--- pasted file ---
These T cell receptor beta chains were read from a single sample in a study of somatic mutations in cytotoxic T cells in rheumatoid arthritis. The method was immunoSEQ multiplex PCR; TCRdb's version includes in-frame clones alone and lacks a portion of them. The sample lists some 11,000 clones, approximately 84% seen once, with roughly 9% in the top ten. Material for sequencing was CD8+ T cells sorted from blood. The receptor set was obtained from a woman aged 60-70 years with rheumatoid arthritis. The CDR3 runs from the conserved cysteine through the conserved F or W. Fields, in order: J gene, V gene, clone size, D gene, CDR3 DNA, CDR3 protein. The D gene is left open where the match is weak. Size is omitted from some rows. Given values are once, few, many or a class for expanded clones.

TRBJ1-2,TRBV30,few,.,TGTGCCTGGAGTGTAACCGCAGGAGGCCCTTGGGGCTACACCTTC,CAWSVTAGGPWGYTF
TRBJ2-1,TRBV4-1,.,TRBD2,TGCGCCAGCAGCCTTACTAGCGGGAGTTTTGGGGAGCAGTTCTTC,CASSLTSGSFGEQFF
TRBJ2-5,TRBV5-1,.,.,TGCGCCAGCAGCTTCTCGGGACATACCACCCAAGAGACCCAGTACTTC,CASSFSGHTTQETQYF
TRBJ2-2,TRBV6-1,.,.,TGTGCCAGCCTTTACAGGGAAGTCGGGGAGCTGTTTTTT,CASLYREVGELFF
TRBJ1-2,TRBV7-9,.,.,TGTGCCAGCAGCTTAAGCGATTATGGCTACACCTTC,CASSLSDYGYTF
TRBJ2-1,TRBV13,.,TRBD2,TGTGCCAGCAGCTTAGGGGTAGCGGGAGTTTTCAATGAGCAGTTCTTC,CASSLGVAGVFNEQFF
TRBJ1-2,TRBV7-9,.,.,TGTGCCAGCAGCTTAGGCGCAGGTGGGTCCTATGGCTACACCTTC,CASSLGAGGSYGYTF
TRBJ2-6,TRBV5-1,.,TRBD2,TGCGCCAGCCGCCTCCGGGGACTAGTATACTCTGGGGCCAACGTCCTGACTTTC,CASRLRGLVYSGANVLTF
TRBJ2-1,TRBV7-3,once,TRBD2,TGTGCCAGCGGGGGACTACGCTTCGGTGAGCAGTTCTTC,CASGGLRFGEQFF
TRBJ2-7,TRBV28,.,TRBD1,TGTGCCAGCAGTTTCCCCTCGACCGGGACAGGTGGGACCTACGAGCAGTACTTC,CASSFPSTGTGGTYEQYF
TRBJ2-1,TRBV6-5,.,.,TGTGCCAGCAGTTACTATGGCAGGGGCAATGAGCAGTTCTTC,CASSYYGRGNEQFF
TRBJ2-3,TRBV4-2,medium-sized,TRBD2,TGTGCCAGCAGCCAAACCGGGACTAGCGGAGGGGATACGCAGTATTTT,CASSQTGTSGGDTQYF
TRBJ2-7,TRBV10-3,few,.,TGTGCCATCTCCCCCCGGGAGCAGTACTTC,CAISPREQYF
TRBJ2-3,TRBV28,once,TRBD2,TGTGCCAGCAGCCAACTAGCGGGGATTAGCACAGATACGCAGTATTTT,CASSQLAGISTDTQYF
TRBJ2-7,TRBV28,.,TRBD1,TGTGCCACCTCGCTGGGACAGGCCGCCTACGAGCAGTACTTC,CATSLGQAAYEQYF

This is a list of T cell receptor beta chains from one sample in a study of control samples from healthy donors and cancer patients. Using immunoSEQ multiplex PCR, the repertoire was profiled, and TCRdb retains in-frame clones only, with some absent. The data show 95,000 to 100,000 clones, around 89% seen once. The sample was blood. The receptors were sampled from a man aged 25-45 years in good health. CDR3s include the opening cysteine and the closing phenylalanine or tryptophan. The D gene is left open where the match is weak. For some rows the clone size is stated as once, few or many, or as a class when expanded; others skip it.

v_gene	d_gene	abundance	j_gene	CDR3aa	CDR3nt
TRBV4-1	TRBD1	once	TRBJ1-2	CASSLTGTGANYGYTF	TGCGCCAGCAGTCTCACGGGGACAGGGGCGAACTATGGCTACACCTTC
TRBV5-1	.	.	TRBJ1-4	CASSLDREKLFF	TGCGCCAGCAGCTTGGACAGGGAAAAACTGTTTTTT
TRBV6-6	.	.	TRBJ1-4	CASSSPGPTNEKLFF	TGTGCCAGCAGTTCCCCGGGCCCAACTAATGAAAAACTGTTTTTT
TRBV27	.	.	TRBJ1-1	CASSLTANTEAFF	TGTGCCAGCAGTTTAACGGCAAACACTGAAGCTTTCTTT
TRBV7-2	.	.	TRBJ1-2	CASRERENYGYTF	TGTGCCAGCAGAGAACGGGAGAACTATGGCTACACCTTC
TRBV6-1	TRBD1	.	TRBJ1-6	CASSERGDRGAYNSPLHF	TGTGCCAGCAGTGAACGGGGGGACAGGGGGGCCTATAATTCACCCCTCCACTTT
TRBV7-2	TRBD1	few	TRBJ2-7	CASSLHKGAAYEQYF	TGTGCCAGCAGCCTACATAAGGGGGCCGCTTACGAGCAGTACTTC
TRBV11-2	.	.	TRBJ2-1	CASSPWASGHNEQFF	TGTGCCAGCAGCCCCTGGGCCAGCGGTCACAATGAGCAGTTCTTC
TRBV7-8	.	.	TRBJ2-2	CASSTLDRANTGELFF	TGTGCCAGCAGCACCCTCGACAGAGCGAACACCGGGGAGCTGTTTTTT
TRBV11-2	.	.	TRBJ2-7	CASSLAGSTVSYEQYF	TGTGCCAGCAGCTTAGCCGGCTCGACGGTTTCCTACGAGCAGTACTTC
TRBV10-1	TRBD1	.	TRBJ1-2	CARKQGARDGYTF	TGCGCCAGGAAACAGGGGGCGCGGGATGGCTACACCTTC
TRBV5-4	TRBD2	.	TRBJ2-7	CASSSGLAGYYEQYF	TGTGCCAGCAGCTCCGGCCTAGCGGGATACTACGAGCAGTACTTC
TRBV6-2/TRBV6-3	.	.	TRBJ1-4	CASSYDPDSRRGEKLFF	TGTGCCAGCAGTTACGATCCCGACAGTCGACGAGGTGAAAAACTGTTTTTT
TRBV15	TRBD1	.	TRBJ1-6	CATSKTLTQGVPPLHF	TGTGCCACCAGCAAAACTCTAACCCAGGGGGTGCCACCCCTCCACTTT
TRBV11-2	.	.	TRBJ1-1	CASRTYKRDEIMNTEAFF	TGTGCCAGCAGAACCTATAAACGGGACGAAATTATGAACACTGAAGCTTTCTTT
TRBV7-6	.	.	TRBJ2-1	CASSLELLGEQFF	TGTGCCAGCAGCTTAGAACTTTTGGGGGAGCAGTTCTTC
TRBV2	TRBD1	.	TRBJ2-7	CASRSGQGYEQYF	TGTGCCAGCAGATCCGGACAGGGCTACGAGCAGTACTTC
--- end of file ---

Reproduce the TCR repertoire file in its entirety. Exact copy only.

These T cell receptor beta chains were read from a single sample in a study of somatic mutations in cytotoxic T cells in rheumatoid arthritis. The method was immunoSEQ multiplex PCR; TCRdb's version includes in-frame clones alone and lacks a portion of them. The sample lists some 11,000 clones, approximately 84% seen once, with roughly 9% in the top ten. Material for sequencing was CD8+ T cells sorted from blood. The receptor set was obtained from a woman aged 60-70 years with rheumatoid arthritis. The CDR3 runs from the conserved cysteine through the conserved F or W. Fields, in order: J gene, V gene, clone size, D gene, CDR3 DNA, CDR3 protein. The D gene is left open where the match is weak. Size is omitted from some rows. Given values are once, few, many or a class for expanded clones.

TRBJ1-2,TRBV30,few,.,TGTGCCTGGAGTGTAACCGCAGGAGGCCCTTGGGGCTACACCTTC,CAWSVTAGGPWGYTF
TRBJ2-1,TRBV4-1,.,TRBD2,TGCGCCAGCAGCCTTACTAGCGGGAGTTTTGGGGAGCAGTTCTTC,CASSLTSGSFGEQFF
TRBJ2-5,TRBV5-1,.,.,TGCGCCAGCAGCTTCTCGGGACATACCACCCAAGAGACCCAGTACTTC,CASSFSGHTTQETQYF
TRBJ2-2,TRBV6-1,.,.,TGTGCCAGCCTTTACAGGGAAGTCGGGGAGCTGTTTTTT,CASLYREVGELFF
TRBJ1-2,TRBV7-9,.,.,TGTGCCAGCAGCTTAAGCGATTATGGCTACACCTTC,CASSLSDYGYTF
TRBJ2-1,TRBV13,.,TRBD2,TGTGCCAGCAGCTTAGGGGTAGCGGGAGTTTTCAATGAGCAGTTCTTC,CASSLGVAGVFNEQFF
TRBJ1-2,TRBV7-9,.,.,TGTGCCAGCAGCTTAGGCGCAGGTGGGTCCTATGGCTACACCTTC,CASSLGAGGSYGYTF
TRBJ2-6,TRBV5-1,.,TRBD2,TGCGCCAGCCGCCTCCGGGGACTAGTATACTCTGGGGCCAACGTCCTGACTTTC,CASRLRGLVYSGANVLTF
TRBJ2-1,TRBV7-3,once,TRBD2,TGTGCCAGCGGGGGACTACGCTTCGGTGAGCAGTTCTTC,CASGGLRFGEQFF
TRBJ2-7,TRBV28,.,TRBD1,TGTGCCAGCAGTTTCCCCTCGACCGGGACAGGTGGGACCTACGAGCAGTACTTC,CASSFPSTGTGGTYEQYF
TRBJ2-1,TRBV6-5,.,.,TGTGCCAGCAGTTACTATGGCAGGGGCAATGAGCAGTTCTTC,CASSYYGRGNEQFF
TRBJ2-3,TRBV4-2,medium-sized,TRBD2,TGTGCCAGCAGCCAAACCGGGACTAGCGGAGGGGATACGCAGTATTTT,CASSQTGTSGGDTQYF
TRBJ2-7,TRBV10-3,few,.,TGTGCCATCTCCCCCCGGGAGCAGTACTTC,CAISPREQYF
TRBJ2-3,TRBV28,once,TRBD2,TGTGCCAGCAGCCAACTAGCGGGGATTAGCACAGATACGCAGTATTTT,CASSQLAGISTDTQYF
TRBJ2-7,TRBV28,.,TRBD1,TGTGCCACCTCGCTGGGACAGGCCGCCTACGAGCAGTACTTC,CATSLGQAAYEQYF

This is a list of T cell receptor beta chains from one sample in a study of control samples from healthy donors and cancer patients. Using immunoSEQ multiplex PCR, the repertoire was profiled, and TCRdb retains in-frame clones only, with some absent. The data show 95,000 to 100,000 clones, around 89% seen once. The sample was blood. The receptors were sampled from a man aged 25-45 years in good health. CDR3s include the opening cysteine and the closing phenylalanine or tryptophan. The D gene is left open where the match is weak. For some rows the clone size is stated as once, few or many, or as a class when expanded; others skip it.

v_gene	d_gene	abundance	j_gene	CDR3aa	CDR3nt
TRBV4-1	TRBD1	once	TRBJ1-2	CASSLTGTGANYGYTF	TGCGCCAGCAGTCTCACGGGGACAGGGGCGAACTATGGCTACACCTTC
TRBV5-1	.	.	TRBJ1-4	CASSLDREKLFF	TGCGCCAGCAGCTTGGACAGGGAAAAACTGTTTTTT
TRBV6-6	.	.	TRBJ1-4	CASSSPGPTNEKLFF	TGTGCCAGCAGTTCCCCGGGCCCAACTAATGAAAAACTGTTTTTT
TRBV27	.	.	TRBJ1-1	CASSLTANTEAFF	TGTGCCAGCAGTTTAACGGCAAACACTGAAGCTTTCTTT
TRBV7-2	.	.	TRBJ1-2	CASRERENYGYTF	TGTGCCAGCAGAGAACGGGAGAACTATGGCTACACCTTC
TRBV6-1	TRBD1	.	TRBJ1-6	CASSERGDRGAYNSPLHF	TGTGCCAGCAGTGAACGGGGGGACAGGGGGGCCTATAATTCACCCCTCCACTTT
TRBV7-2	TRBD1	few	TRBJ2-7	CASSLHKGAAYEQYF	TGTGCCAGCAGCCTACATAAGGGGGCCGCTTACGAGCAGTACTTC
TRBV11-2	.	.	TRBJ2-1	CASSPWASGHNEQFF	TGTGCCAGCAGCCCCTGGGCCAGCGGTCACAATGAGCAGTTCTTC
TRBV7-8	.	.	TRBJ2-2	CASSTLDRANTGELFF	TGTGCCAGCAGCACCCTCGACAGAGCGAACACCGGGGAGCTGTTTTTT
TRBV11-2	.	.	TRBJ2-7	CASSLAGSTVSYEQYF	TGTGCCAGCAGCTTAGCCGGCTCGACGGTTTCCTACGAGCAGTACTTC
TRBV10-1	TRBD1	.	TRBJ1-2	CARKQGARDGYTF	TGCGCCAGGAAACAGGGGGCGCGGGATGGCTACACCTTC
TRBV5-4	TRBD2	.	TRBJ2-7	CASSSGLAGYYEQYF	TGTGCCAGCAGCTCCGGCCTAGCGGGATACTACGAGCAGTACTTC
TRBV6-2/TRBV6-3	.	.	TRBJ1-4	CASSYDPDSRRGEKLFF	TGTGCCAGCAGTTACGATCCCGACAGTCGACGAGGTGAAAAACTGTTTTTT
TRBV15	TRBD1	.	TRBJ1-6	CATSKTLTQGVPPLHF	TGTGCCACCAGCAAAACTCTAACCCAGGGGGTGCCACCCCTCCACTTT
TRBV11-2	.	.	TRBJ1-1	CASRTYKRDEIMNTEAFF	TGTGCCAGCAGAACCTATAAACGGGACGAAATTATGAACACTGAAGCTTTCTTT
TRBV7-6	.	.	TRBJ2-1	CASSLELLGEQFF	TGTGCCAGCAGCTTAGAACTTTTGGGGGAGCAGTTCTTC
TRBV2	TRBD1	.	TRBJ2-7	CASRSGQGYEQYF	TGTGCCAGCAGATCCGGACAGGGCTACGAGCAGTACTTC